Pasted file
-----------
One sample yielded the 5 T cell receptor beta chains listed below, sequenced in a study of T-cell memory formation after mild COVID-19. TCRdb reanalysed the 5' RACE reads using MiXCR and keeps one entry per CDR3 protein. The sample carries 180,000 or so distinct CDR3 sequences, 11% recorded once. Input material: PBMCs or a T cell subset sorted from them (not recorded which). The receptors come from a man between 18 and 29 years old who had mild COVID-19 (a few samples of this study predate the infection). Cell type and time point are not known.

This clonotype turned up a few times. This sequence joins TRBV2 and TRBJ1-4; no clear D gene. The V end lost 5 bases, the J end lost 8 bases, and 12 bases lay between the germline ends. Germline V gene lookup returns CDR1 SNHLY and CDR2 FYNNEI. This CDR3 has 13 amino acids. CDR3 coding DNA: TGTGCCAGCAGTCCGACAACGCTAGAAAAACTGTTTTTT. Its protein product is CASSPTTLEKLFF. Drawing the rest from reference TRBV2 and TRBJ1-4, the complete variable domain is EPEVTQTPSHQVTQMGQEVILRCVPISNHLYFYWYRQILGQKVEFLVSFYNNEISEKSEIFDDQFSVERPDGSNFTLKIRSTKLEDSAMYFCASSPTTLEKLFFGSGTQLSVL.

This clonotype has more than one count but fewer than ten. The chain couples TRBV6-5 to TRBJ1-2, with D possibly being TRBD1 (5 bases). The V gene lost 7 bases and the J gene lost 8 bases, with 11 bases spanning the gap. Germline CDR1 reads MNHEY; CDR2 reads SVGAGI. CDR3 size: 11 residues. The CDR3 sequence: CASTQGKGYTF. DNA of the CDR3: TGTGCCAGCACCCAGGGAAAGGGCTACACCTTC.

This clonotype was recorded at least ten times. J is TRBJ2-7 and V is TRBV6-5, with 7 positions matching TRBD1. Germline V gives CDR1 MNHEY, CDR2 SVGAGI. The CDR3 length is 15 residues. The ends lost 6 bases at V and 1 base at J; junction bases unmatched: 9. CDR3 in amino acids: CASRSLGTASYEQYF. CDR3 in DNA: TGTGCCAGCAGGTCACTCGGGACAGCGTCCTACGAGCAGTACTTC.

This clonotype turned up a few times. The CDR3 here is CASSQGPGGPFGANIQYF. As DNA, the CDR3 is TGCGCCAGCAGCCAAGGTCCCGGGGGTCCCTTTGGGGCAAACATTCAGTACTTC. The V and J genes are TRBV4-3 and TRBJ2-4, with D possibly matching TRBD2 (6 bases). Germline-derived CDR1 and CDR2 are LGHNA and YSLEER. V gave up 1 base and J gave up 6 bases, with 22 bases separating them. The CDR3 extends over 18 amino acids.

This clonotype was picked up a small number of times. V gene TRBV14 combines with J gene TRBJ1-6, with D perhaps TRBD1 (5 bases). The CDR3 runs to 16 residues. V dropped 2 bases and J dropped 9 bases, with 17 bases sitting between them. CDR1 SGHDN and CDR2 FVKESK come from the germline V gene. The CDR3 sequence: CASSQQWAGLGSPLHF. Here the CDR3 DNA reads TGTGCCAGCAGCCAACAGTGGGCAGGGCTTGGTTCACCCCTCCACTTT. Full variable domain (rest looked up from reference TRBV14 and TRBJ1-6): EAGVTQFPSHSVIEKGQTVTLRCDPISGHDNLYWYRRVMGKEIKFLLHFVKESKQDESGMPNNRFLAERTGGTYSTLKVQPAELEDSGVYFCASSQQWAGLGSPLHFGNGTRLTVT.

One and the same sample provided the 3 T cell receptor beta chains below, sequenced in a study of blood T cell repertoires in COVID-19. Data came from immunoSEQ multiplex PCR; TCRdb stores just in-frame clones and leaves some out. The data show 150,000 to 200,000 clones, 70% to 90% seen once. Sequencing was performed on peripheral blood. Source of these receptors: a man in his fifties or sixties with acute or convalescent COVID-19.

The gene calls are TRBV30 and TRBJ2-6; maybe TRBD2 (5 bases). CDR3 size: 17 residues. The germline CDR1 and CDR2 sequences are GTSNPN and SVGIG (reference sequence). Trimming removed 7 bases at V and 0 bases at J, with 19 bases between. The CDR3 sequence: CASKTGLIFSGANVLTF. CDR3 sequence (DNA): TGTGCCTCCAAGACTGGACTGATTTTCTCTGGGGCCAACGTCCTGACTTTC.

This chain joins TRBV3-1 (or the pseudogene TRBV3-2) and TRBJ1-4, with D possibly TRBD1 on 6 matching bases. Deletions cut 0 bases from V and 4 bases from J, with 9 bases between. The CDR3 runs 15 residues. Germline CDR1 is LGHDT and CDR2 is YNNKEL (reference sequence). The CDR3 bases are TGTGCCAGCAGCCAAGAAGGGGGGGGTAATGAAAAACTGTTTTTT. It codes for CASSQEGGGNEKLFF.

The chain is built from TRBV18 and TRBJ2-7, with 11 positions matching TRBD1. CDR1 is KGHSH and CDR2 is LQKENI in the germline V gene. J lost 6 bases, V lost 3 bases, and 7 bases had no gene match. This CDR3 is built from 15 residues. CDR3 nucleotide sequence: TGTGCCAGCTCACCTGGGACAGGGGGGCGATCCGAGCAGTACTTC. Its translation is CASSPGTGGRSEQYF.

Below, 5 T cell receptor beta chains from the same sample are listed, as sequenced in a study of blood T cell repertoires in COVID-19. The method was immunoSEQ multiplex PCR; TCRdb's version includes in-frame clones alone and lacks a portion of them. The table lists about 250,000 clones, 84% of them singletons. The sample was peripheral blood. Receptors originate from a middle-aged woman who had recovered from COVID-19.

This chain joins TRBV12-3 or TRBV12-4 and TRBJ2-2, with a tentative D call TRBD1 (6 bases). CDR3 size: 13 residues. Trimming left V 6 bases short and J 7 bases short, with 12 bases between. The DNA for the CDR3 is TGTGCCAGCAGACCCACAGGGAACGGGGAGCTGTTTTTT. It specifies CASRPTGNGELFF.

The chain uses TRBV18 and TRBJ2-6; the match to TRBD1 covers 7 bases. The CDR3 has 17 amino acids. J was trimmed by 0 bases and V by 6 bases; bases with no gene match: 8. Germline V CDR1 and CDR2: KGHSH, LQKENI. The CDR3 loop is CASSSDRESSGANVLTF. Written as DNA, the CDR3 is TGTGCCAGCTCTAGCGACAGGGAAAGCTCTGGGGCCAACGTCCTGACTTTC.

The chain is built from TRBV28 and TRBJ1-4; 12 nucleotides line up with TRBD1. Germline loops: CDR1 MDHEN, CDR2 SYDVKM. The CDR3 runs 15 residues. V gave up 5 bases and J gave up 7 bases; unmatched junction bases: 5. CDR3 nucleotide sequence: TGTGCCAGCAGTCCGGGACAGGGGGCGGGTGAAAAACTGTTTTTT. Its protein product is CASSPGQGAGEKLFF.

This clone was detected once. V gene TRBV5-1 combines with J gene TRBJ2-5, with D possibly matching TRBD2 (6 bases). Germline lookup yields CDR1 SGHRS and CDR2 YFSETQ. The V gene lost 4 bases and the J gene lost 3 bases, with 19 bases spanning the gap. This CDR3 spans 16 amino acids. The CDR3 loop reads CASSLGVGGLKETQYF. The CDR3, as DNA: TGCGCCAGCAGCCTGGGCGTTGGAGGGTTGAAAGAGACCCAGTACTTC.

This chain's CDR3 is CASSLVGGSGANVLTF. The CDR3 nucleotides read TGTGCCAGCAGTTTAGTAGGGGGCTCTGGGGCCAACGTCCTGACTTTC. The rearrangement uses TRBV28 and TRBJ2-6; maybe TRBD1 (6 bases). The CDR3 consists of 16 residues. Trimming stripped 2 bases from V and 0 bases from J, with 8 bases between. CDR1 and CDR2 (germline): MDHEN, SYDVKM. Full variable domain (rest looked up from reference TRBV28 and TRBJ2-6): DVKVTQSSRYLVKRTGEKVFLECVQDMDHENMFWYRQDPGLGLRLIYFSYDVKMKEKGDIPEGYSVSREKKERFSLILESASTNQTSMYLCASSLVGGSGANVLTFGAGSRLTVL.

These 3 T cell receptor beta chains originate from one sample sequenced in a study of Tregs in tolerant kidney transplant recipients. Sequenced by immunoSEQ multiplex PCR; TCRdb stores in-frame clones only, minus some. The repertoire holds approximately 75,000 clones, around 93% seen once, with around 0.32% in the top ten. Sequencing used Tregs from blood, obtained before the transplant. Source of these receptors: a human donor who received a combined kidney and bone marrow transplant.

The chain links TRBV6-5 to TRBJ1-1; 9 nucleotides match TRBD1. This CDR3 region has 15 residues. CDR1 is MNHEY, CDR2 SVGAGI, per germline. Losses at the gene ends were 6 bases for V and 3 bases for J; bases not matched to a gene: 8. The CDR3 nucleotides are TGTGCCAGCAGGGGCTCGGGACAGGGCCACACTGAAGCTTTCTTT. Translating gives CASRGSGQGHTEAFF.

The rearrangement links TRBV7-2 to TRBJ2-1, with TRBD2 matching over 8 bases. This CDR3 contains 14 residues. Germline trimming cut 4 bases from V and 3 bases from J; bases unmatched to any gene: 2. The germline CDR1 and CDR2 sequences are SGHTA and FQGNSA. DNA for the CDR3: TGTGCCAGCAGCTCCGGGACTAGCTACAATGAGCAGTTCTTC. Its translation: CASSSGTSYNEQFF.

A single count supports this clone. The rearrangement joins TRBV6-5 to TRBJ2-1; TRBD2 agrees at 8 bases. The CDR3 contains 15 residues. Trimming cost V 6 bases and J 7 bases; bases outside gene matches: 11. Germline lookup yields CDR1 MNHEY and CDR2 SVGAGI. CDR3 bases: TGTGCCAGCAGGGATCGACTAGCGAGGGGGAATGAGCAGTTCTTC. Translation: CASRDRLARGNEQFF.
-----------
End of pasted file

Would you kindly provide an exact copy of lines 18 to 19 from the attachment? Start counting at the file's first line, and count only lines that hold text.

The chain links TRBV6-5 to TRBJ1-1; 9 nucleotides match TRBD1. This CDR3 region has 15 residues. CDR1 is MNHEY, CDR2 SVGAGI, per germline. Losses at the gene ends were 6 bases for V and 3 bases for J; bases not matched to a gene: 8. The CDR3 nucleotides are TGTGCCAGCAGGGGCTCGGGACAGGGCCACACTGAAGCTTTCTTT. Translating gives CASRGSGQGHTEAFF.

The rearrangement links TRBV7-2 to TRBJ2-1, with TRBD2 matching over 8 bases. This CDR3 contains 14 residues. Germline trimming cut 4 bases from V and 3 bases from J; bases unmatched to any gene: 2. The germline CDR1 and CDR2 sequences are SGHTA and FQGNSA. DNA for the CDR3: TGTGCCAGCAGCTCCGGGACTAGCTACAATGAGCAGTTCTTC. Its translation: CASSSGTSYNEQFF.